How This Startup Is Helping Restaurants Be More Efficient About Delivery

How This Startup Is Helping Restaurants Be More Efficient About Delivery
Image credit: Gabriela Hasbun
It’s in the bag: Tony Xu of DoorDash.
Magazine Contributor
3 min read

This story appears in the August 2015 issue of Entrepreneur. Subscribe »

Door-to-door delivery is a service plagued by a lack of reliability and consistency. “It is something that’s way harder than it actually looks,” says Tony Xu, co-founder and CEO of Palo Alto, Calif.-based DoorDash, which has created web software and a mobile app that partners with restaurants to offer on-demand delivery using a team of Uber-style drivers. 

After building a prototype of the software in a dorm room at Stanford University, Xu and his co-founders perfected DoorDash in summer 2013 at the Y Combinator accelerator. The result is a product that addresses the delivery needs of merchants, drivers and consumers. Drivers (called “dashers”) are matched with restaurants that need them to make deliveries; the restaurants, meanwhile, can see where the drivers are, and the customers know exactly when to expect them. The app also factors in food-prep time and how long an order will stay hot in transit, with the goal of being as reliable as possible. 

Originally the DoorDash founders were working on a tool to measure the effectiveness of online marketing when they noticed what Xu calls “a chronic problem” among small businesses that make deliveries, from cafes to florists. The businesses had difficulty predicting when orders would come in, so they either paid drivers to wait around when there were no deliveries—a costly choice—or orders sat until a driver started a shift. DoorDash pivoted to address that problem.

With the service, consumers pay a $5 to $7 flat fee for deliveries, depending on the market, and participating restaurants pay a commission. DoorDash pays drivers from those fees. (The company would not disclose how much.) Drivers are independent contractors and provide their own cars or bikes.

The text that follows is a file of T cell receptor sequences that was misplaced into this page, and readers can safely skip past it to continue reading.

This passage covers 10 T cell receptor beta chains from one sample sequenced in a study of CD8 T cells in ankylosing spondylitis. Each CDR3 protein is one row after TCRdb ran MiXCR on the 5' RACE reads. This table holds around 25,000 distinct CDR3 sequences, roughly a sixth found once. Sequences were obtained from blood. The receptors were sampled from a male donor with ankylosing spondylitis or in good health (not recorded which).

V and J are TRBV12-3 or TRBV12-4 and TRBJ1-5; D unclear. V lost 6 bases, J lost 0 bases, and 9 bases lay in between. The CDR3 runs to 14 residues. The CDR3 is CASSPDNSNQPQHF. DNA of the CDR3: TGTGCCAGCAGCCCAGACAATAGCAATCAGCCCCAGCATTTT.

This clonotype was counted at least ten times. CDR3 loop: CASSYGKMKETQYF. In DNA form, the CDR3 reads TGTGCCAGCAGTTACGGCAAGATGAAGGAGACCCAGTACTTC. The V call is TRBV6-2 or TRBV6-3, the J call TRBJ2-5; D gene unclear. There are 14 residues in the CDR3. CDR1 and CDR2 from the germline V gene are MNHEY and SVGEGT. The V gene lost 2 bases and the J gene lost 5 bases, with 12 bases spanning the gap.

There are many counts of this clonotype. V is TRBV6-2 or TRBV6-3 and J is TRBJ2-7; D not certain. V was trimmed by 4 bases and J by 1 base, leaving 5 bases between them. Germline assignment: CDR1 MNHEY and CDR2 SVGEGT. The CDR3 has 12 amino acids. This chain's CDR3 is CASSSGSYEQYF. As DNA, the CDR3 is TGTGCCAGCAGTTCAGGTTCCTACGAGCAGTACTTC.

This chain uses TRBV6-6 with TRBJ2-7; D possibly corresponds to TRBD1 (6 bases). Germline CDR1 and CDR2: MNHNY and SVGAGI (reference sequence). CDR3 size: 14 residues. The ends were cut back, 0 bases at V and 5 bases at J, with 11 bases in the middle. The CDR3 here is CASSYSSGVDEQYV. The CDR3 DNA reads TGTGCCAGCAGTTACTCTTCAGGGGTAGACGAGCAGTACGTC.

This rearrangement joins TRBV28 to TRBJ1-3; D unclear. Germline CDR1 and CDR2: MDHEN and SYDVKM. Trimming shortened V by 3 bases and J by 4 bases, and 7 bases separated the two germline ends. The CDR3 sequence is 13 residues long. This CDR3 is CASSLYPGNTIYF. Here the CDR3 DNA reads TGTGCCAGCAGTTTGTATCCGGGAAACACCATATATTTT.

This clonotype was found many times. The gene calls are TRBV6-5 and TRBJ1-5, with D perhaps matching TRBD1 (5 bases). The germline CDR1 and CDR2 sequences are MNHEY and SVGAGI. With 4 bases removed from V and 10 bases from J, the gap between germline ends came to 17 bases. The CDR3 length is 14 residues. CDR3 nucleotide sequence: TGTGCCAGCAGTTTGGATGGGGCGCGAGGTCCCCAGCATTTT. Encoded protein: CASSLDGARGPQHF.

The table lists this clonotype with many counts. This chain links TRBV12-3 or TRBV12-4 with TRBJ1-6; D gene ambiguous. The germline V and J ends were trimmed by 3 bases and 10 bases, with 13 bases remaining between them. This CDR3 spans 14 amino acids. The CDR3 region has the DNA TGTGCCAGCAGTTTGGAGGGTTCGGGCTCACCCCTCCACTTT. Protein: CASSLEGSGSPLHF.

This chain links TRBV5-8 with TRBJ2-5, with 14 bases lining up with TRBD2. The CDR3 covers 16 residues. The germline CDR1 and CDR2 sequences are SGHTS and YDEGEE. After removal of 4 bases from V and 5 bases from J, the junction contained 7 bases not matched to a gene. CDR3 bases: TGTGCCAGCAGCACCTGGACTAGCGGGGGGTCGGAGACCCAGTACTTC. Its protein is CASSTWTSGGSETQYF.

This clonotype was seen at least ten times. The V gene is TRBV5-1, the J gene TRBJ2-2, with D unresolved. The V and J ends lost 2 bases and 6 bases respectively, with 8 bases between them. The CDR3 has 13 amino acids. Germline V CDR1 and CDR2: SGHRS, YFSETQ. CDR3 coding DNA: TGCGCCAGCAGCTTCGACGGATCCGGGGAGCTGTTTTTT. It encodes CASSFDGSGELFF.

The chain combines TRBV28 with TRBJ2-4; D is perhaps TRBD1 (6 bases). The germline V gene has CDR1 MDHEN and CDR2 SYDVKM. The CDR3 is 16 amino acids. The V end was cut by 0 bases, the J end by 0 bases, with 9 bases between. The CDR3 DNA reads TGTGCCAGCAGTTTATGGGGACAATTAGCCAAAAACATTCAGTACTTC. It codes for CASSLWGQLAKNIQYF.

The model satisfied investors. DoorDash closed a $17 million Series A round in 2014. In March 2015, it brought in an additional $40 million in a Series B round led by Kleiner Perkins Caufield & Byers. 

“DoorDash is solving one of the most challenging problems in consumer technology: making the last mile of delivery as smooth as possible,” says John Doerr, a KPCB general partner and DoorDash board member. “Tony Xu and his team are developing advanced algorithms and on-demand systems that will transform how we order and receive goods.” 

That influx of cash is helping DoorDash expand. As of May, the service was available in 11 U.S. markets, with plans to reach 20 by the end of the year. 

Some non-food retail merchants have approached DoorDash about partnerships, which Xu says he’ll consider down the line. First, he wants to solve the delivery problems in his chosen sector.

“We chose restaurants because they are underserved, and a great place to build relationships with consumers,” he explains. “Hopefully, we’ll be one major player occupying the mental space for convenience. We hope consumers drive that decision for us.” 

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